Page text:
By Gregory Bracken
China’s upward thrust as a world strength is likely one of the significant fiscal and political advancements of the earlier fifty years. One probably inevitable end result of industrialization is urbanization, and this definitive examine surveys the foremost points of China’s giant wave of urbanization with an emphasis at the adjustments to the standard of lifetime of city dewellers. With contributions from authors in various fields, points of Urbanization in China creates a resonant and wealthy portrait of China’s international goals, in addition to their tradition, structure, and economic climate. whereas the amount bargains with disparate points of urbanization, the articles incorporated are unified by way of a deep predicament for chinese language citizens. ** [C:\Users\Microsoft\Documents\Calibre Library]
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Extra resources for Aspects of Urbanization in China: Shanghai, Hong Kong, Guangzhou
In this museum, the city itself is on display; the entire zone of the city limits is displayed in miniature in an auditorium lit by floodlights. The visitor may note the contrast between the muggy clamor of People’s Park and the tranquil, unproblematic city on display; in fact, what is on display is not the actual city but rather its ideal form. An exhibit of the city in 2020 is also on display, a gesture only possible SHANGHAI AND THE 2010 EXPO 53 in a city where the future is seen as entirely malleable and subject to manipulation and quality control, entirely a ‘product’, to echo Lefebvre.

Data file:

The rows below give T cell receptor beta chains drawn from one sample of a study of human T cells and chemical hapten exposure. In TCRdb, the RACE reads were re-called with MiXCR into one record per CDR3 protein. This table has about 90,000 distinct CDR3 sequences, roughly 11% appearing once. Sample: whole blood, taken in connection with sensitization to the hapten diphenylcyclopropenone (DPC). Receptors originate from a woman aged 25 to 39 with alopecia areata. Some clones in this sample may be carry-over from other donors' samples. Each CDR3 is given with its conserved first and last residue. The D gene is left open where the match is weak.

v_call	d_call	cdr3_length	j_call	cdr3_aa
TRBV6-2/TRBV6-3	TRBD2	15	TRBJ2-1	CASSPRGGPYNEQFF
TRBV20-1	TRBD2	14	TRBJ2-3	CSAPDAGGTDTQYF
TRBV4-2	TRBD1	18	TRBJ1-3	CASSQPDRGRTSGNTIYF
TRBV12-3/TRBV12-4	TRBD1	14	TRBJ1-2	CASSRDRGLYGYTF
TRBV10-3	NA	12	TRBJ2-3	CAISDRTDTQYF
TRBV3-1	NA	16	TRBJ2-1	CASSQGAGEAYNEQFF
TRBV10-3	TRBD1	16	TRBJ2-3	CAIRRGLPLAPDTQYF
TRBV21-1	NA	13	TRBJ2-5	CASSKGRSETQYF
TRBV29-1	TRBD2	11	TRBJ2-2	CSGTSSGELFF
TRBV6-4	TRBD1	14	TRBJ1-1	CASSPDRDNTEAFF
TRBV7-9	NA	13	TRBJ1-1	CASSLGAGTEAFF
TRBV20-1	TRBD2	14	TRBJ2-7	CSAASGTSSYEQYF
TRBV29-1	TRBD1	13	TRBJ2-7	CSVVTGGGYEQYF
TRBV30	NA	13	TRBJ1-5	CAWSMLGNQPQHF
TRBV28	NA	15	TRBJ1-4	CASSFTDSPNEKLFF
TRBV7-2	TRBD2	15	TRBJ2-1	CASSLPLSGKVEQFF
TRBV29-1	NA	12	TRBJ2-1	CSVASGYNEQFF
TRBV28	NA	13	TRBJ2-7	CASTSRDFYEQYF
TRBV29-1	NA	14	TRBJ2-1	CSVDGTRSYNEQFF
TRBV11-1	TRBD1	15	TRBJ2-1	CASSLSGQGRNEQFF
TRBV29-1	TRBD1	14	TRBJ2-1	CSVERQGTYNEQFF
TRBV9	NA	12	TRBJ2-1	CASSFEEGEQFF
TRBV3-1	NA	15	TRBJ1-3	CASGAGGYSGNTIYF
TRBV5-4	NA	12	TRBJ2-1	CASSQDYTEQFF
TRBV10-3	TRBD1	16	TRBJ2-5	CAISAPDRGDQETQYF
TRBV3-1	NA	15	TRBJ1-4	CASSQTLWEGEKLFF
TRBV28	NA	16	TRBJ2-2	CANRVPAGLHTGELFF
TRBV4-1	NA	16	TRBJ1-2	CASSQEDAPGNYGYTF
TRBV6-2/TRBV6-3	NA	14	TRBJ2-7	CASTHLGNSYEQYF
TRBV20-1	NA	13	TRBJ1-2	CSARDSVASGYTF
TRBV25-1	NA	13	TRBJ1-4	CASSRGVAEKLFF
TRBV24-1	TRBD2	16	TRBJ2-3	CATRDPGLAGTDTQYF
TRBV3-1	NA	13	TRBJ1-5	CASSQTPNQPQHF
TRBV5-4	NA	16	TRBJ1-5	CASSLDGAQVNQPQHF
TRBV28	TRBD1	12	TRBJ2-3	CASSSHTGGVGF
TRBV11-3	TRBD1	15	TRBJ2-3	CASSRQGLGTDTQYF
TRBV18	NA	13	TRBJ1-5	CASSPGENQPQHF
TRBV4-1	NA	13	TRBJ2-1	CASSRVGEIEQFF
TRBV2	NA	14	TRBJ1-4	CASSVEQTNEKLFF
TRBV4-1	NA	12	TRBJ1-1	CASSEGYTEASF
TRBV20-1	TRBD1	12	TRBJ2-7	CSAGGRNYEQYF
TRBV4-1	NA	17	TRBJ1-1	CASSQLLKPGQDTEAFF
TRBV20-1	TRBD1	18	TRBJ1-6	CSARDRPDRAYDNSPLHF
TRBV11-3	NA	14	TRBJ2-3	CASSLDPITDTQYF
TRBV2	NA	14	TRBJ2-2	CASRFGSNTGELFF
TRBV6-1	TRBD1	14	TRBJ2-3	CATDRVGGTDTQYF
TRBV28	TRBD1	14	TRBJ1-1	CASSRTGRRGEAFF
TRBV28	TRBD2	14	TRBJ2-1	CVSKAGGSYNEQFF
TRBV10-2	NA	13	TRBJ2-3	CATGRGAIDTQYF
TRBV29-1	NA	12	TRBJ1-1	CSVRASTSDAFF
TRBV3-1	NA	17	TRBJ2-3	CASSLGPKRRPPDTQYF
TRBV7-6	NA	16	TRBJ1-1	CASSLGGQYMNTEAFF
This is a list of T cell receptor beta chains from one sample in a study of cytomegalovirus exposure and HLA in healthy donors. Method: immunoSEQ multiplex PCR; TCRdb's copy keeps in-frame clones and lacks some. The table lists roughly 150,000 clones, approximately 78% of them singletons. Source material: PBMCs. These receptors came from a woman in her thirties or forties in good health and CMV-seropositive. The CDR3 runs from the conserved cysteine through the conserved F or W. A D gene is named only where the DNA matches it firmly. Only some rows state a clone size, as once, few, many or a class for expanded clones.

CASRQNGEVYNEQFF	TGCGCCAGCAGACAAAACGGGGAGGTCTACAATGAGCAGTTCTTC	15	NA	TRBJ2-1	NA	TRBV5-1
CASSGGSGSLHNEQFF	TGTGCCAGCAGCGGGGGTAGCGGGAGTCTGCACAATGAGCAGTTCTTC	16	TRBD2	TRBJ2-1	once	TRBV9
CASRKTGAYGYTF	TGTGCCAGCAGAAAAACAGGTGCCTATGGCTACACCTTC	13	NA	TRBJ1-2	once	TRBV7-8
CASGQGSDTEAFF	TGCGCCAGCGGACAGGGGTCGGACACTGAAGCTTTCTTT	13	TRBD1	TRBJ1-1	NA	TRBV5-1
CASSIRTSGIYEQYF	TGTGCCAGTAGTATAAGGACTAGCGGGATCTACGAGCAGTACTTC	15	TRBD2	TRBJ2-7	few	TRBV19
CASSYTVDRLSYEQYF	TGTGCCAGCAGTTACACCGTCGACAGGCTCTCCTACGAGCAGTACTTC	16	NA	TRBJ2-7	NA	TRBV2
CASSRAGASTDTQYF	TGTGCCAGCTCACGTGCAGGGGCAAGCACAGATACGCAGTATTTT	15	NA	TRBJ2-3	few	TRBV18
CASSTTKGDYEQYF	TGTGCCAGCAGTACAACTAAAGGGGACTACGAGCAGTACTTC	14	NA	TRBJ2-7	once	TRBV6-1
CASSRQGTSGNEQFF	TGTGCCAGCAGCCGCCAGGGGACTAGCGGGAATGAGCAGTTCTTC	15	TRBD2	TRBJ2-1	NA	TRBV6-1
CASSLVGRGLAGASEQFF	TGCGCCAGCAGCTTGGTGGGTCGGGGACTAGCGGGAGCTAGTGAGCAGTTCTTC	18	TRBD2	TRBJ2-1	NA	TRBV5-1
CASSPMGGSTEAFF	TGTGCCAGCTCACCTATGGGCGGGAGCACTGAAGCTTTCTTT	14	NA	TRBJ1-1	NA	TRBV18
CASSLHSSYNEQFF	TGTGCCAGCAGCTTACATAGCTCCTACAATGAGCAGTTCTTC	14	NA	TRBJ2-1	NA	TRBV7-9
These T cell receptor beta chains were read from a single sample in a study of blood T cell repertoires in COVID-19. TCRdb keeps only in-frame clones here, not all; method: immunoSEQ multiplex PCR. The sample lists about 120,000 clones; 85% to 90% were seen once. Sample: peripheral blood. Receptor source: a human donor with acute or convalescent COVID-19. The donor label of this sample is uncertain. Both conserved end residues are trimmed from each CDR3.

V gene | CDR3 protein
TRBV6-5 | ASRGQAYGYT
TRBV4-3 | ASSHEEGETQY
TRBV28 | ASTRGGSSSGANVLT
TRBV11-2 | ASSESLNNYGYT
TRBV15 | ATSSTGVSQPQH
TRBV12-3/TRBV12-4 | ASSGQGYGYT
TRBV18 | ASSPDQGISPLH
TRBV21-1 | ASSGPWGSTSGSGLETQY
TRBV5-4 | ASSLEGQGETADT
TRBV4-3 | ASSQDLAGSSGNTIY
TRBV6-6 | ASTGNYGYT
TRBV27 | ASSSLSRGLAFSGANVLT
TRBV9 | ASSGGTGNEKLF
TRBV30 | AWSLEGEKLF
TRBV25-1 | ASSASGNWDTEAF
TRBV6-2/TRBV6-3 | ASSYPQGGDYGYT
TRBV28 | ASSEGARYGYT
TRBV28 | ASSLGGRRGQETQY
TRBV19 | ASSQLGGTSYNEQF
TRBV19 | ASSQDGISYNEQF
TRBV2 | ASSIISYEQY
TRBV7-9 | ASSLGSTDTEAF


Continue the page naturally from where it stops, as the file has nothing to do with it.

What has been crucial in this process are the replica of tradition and not the tradition itself’ (Kusno 2000: 79). This is true for all three cases – in Buenos Aires, Jakarta, and actual Disneylands – and for many more, for example, the modernization of traditional neighborhoods in Shanghai and Beijing (Ren 2011). In the era of capitalist globalization, TOWARDS AN UNDERSTANDING OF ARCHITECTURAL ICONICITY 43 the transnational capitalist class, led either by corporations or by the globalizing state faction (and usually both), appropriates existing iconic monuments or builds new ones in the interests of the culture-ideology of consumerism.
There is (sometimes literally) a concrete representation of generic globalization to be found in the creation of what has been termed transnational social spaces – notably skyscrapers, globally branded shopping malls, theme parks, waterfront developments, and transportation nodes – spaces that, despite their regional characteristics, could be almost anywhere in the world (see, for example, Abaza 2001, Marshall 2003, King 2004). This is something that is examined in Jonathan D. Solomon’s chapter in this book.